"I ain’t doing it," Marcus Antoine’s nostrils flared as he spoke. There was a beauty and dignity to his anger that moved Shamir.
"What do you mean you’re not doing it?" Shamir was speaking from the other side of the cage. "Trial starts Monday. You have to be there."
"I ain’t going to no trial." Antoine sat with arms folded.
Mark Shamir was used to resistance. He had served as a public defender for two decades. He’d lost track of the number of times his clients had derided him for not being a real lawyer, or, he loved this one, for being a "public pretender." But it was a rare client who out and out refused to attend his own trial. Shamir figured that Antoine’s anger would pass, and that they would find common ground. It would take some time. That’s all.
"Well, here is what will happen. It will take maybe a month to pick the jury, a week to hear motions and then the trial will take about two weeks. I figure two months soup to nuts."
"Soup to what?"
"It’s just a way of talking, Marcus. I figure the trial will take about two months."
"I ain’t doing it, man. I ain’t gonna sit up there for two months while everybody stares at me like I’m some monkey on a leash. It ain’t gonna happen."
"Marcus, I called your mom and asked her to bring you a suit and some shirts. You don’t have to go upstairs in your yellows." Even men presumed innocent, but unable to make bond, were subject to all the rules and regulations applicable to sentenced inmates. Marcus Antoine wore a yellow jump suit. His torso strained against the suit. He remained in shape at the weight room while awaiting trial.
"Man, I didn’t tell you to do that. Leave her out of it."
"I’m sorry, Marcus. But time is short."
"Time, man, I ain’t gonna do nothin’ but time. When’s the last time a black man walked out of this courthouse? I read the papers. Every cracker in the state has it in their head that I killed some justice’s son. I even seen a picture of the crying momma on television yesterday. How’m I gonna get a fair trial?"
"That’s what jury selection is all about, Marcus. You’d be surprised how many people don’t read the papers or watch the news. You’ll see. But you have to be there."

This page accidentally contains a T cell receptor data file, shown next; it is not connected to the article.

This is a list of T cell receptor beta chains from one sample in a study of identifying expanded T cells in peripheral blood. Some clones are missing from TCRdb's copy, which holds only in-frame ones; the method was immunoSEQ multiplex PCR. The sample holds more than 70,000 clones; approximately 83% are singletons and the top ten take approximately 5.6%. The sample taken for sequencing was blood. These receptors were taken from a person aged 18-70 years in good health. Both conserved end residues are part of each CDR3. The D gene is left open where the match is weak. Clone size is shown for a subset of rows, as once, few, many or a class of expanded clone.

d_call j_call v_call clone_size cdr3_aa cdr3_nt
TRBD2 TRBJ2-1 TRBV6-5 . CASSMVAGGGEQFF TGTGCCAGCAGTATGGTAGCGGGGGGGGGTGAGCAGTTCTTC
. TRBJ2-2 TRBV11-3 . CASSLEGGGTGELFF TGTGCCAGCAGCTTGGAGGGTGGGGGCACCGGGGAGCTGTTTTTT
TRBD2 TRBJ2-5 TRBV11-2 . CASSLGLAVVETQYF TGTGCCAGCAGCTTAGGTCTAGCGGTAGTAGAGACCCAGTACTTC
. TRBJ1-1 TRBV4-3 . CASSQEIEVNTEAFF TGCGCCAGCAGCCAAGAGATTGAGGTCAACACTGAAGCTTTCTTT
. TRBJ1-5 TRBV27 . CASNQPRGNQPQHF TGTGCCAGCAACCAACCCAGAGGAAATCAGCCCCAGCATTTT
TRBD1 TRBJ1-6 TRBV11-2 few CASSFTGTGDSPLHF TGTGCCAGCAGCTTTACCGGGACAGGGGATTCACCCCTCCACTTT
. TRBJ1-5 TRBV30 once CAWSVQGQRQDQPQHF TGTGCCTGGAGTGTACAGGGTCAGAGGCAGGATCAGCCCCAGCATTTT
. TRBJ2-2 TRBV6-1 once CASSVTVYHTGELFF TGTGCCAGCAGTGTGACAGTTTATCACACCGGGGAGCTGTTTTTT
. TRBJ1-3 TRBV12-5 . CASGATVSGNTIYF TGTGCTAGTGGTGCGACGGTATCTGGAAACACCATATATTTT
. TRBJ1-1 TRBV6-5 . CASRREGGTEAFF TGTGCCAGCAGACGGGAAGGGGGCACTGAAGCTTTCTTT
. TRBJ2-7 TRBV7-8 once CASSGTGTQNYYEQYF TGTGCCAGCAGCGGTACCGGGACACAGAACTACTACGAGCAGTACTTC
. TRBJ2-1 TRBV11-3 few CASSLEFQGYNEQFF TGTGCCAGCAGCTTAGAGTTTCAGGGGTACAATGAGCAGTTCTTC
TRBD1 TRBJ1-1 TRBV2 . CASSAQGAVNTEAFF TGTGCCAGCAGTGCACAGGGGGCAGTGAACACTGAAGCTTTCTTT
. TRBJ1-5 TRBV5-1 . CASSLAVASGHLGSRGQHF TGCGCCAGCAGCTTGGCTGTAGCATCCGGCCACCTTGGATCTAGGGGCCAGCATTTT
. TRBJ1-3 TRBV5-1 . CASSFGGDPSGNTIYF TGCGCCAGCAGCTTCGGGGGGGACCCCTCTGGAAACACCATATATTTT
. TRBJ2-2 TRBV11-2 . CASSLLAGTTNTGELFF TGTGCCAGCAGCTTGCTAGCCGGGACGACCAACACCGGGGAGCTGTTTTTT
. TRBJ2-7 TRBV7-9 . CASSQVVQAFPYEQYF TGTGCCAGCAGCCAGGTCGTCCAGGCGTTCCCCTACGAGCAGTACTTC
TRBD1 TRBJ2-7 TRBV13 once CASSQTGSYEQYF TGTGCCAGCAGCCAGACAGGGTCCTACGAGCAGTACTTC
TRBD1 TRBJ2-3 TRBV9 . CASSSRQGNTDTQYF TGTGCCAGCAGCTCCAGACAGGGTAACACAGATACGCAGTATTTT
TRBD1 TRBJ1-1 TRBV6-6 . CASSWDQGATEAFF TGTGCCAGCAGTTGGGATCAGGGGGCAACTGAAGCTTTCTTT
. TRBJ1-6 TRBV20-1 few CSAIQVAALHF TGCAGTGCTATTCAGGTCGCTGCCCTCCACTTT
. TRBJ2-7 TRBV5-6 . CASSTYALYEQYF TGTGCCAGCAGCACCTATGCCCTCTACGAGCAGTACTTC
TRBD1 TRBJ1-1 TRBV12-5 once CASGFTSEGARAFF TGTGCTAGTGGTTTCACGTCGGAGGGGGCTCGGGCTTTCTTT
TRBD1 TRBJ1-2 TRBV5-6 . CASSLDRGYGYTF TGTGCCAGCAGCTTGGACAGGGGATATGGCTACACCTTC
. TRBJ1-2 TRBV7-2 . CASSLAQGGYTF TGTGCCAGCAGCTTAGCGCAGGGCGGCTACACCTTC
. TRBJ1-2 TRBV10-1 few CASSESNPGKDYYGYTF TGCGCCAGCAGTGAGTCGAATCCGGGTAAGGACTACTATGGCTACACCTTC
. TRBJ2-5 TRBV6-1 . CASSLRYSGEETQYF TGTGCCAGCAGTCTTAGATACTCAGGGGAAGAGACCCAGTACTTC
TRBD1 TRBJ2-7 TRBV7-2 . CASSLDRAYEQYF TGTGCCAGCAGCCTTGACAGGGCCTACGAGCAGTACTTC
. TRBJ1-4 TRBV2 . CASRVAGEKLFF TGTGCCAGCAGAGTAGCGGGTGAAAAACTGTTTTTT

"Man, I ain’t going. You can talk from now until your hair falls out. I ain’t gonna go and get lynched."
"Marcus, the trial will go forward with you or without you. If you refuse to show up, how’s that going to look? The jury will think you’re hiding because you’re scared, and that you’re scared because you are guilty."
"I did not kill that kid. I don’t know how many times I got to tell you," Marcus screaming now. "I was there, but I did not know it was going down until that Petrine dude pulled the knife. It was over before I even knew what was happening." Antoine was up pacing now, and breathing hard, trying to keep himself under control.
"I know, Marcus." Shamir believed him. Of course, Shamir learned long ago not to trust his gut on whether a client was truthful with him. By the time a case was reached for trial, Shamir always believed his client. He called it advocate’s disease. Perhaps that was the way the system is supposed to work.
Antoine wanted to believe Shamir. But when had a white man ever believed in Antoine off the football field? Walk into a department store and there are eyes everywhere, always on you. So much as look at something and get some nervous clerk running up to you. "Can I help you, sir?" You know all they want to do is help you out the door.
Or walking down the street at dark. How many times had he seen an old white woman, or even an old white man, glance nervously at him, all the while calculating whether there was still time to cross the street? And let’s not even talk about driving. Every black man knew the code. Driving while black could be a big problem in most neighborhoods. It’s not a crime, at least in so far as the law books are concerned. But drive down some high-rent street about dusk and you better pray the car is in tip-top shape. Turn a corner without signaling? That’ll earn a stop and frisk by the man. Signal too soon? That’s suspicion right there. White men were white devils, at least most of the time.